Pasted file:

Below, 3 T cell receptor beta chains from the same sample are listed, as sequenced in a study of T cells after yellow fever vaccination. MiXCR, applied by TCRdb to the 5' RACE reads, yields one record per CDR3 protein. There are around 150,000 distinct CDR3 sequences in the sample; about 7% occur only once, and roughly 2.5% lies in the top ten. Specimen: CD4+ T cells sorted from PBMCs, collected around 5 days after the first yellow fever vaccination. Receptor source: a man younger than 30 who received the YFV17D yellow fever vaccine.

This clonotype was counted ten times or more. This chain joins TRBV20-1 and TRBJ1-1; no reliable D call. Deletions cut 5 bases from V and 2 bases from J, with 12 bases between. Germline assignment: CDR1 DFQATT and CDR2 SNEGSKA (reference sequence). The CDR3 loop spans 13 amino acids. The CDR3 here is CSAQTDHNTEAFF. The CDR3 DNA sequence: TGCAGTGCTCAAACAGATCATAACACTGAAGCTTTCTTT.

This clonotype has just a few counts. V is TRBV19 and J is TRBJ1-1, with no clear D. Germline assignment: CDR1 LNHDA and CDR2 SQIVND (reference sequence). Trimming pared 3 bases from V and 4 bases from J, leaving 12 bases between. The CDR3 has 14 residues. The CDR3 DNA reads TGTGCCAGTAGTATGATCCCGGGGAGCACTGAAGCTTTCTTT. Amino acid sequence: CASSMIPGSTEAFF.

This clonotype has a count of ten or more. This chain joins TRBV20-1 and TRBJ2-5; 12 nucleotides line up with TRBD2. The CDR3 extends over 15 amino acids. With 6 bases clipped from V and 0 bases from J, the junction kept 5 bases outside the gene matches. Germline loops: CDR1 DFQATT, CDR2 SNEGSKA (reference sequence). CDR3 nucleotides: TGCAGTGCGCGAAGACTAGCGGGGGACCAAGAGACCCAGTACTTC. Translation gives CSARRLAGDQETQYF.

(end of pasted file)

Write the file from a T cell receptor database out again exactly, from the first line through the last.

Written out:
Below, 3 T cell receptor beta chains from the same sample are listed, as sequenced in a study of T cells after yellow fever vaccination. MiXCR, applied by TCRdb to the 5' RACE reads, yields one record per CDR3 protein. There are around 150,000 distinct CDR3 sequences in the sample; about 7% occur only once, and roughly 2.5% lies in the top ten. Specimen: CD4+ T cells sorted from PBMCs, collected around 5 days after the first yellow fever vaccination. Receptor source: a man younger than 30 who received the YFV17D yellow fever vaccine.

This clonotype was counted ten times or more. This chain joins TRBV20-1 and TRBJ1-1; no reliable D call. Deletions cut 5 bases from V and 2 bases from J, with 12 bases between. Germline assignment: CDR1 DFQATT and CDR2 SNEGSKA (reference sequence). The CDR3 loop spans 13 amino acids. The CDR3 here is CSAQTDHNTEAFF. The CDR3 DNA sequence: TGCAGTGCTCAAACAGATCATAACACTGAAGCTTTCTTT.

This clonotype has just a few counts. V is TRBV19 and J is TRBJ1-1, with no clear D. Germline assignment: CDR1 LNHDA and CDR2 SQIVND (reference sequence). Trimming pared 3 bases from V and 4 bases from J, leaving 12 bases between. The CDR3 has 14 residues. The CDR3 DNA reads TGTGCCAGTAGTATGATCCCGGGGAGCACTGAAGCTTTCTTT. Amino acid sequence: CASSMIPGSTEAFF.

This clonotype has a count of ten or more. This chain joins TRBV20-1 and TRBJ2-5; 12 nucleotides line up with TRBD2. The CDR3 extends over 15 amino acids. With 6 bases clipped from V and 0 bases from J, the junction kept 5 bases outside the gene matches. Germline loops: CDR1 DFQATT, CDR2 SNEGSKA (reference sequence). CDR3 nucleotides: TGCAGTGCGCGAAGACTAGCGGGGGACCAAGAGACCCAGTACTTC. Translation gives CSARRLAGDQETQYF.